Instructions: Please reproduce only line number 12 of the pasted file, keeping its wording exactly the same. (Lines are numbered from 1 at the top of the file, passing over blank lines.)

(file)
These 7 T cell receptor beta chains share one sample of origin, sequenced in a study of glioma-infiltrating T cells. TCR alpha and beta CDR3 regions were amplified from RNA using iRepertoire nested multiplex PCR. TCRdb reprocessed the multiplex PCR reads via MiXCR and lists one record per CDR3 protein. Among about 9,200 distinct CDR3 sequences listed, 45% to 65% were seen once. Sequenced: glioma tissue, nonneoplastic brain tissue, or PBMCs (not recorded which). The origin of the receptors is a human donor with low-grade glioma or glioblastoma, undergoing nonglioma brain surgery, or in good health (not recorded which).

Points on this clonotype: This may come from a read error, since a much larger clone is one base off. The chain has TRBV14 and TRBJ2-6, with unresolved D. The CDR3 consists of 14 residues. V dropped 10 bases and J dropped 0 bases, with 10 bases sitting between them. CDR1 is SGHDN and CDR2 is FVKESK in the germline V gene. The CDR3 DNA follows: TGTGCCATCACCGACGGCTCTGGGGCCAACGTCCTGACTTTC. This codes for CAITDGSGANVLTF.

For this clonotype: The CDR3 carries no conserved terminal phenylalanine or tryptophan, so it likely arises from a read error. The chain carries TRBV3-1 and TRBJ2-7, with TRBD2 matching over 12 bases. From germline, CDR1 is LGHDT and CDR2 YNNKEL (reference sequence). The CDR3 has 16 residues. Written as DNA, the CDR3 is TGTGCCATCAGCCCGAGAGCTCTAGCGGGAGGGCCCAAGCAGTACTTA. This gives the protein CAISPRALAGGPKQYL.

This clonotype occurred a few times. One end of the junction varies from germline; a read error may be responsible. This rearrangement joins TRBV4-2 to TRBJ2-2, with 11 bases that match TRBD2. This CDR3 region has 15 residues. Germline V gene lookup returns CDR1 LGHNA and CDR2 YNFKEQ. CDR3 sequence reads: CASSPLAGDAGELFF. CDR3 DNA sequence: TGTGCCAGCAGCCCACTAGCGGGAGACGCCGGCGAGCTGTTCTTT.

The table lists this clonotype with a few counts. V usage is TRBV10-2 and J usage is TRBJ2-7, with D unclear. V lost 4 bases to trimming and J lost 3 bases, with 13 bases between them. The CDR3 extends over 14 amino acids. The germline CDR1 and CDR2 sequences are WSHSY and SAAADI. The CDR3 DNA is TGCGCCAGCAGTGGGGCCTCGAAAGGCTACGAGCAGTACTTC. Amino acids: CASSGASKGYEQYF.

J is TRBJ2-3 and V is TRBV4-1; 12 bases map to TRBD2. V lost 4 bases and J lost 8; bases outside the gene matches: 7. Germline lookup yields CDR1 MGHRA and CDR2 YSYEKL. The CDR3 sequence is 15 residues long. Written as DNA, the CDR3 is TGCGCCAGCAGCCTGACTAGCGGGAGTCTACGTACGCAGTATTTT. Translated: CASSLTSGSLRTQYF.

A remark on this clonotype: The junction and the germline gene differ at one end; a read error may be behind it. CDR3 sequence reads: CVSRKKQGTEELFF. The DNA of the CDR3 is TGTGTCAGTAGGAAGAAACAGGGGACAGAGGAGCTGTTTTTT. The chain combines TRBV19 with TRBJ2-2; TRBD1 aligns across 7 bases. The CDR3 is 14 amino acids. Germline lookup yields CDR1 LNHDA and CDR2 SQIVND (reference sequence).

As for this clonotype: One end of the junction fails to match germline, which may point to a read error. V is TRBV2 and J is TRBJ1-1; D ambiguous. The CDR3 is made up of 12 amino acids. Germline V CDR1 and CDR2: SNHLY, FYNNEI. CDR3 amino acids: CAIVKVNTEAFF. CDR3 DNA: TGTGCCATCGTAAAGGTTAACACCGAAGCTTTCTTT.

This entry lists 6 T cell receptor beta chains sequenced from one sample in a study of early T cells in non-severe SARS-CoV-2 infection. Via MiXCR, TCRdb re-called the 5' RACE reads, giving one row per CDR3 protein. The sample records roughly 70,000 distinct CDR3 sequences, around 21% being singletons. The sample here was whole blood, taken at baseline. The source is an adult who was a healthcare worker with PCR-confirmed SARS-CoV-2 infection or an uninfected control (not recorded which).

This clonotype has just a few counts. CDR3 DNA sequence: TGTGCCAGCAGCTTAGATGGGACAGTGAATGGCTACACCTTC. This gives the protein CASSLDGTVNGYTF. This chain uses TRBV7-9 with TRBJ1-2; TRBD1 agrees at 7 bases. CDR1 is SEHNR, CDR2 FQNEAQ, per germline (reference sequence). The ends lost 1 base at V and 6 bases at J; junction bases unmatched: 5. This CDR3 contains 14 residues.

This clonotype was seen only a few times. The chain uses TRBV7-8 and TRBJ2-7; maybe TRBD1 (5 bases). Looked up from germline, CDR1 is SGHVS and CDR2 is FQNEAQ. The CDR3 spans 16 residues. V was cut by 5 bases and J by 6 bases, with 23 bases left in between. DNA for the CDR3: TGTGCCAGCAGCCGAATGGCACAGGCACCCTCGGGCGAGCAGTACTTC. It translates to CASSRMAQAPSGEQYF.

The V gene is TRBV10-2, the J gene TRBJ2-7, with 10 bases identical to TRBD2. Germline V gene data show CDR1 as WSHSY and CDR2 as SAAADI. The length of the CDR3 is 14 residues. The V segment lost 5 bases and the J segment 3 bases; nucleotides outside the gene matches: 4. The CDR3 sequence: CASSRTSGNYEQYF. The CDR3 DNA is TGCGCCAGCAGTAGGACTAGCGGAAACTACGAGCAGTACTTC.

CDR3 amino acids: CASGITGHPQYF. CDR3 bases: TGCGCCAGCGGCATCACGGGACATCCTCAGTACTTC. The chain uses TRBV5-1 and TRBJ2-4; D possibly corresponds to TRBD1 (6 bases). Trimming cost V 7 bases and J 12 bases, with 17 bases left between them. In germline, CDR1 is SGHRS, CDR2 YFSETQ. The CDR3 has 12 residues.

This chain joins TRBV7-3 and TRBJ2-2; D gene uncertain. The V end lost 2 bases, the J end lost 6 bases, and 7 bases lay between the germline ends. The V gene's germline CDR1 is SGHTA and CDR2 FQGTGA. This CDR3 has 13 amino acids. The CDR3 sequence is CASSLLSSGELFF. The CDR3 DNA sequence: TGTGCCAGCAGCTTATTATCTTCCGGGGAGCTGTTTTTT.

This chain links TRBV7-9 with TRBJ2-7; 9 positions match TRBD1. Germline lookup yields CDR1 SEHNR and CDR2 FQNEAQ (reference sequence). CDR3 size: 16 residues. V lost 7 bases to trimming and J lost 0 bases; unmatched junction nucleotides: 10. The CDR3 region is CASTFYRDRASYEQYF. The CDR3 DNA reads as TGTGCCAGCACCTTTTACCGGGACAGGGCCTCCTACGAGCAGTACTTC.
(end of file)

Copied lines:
The V gene is TRBV10-2, the J gene TRBJ2-7, with 10 bases identical to TRBD2. Germline V gene data show CDR1 as WSHSY and CDR2 as SAAADI. The length of the CDR3 is 14 residues. The V segment lost 5 bases and the J segment 3 bases; nucleotides outside the gene matches: 4. The CDR3 sequence: CASSRTSGNYEQYF. The CDR3 DNA is TGCGCCAGCAGTAGGACTAGCGGAAACTACGAGCAGTACTTC.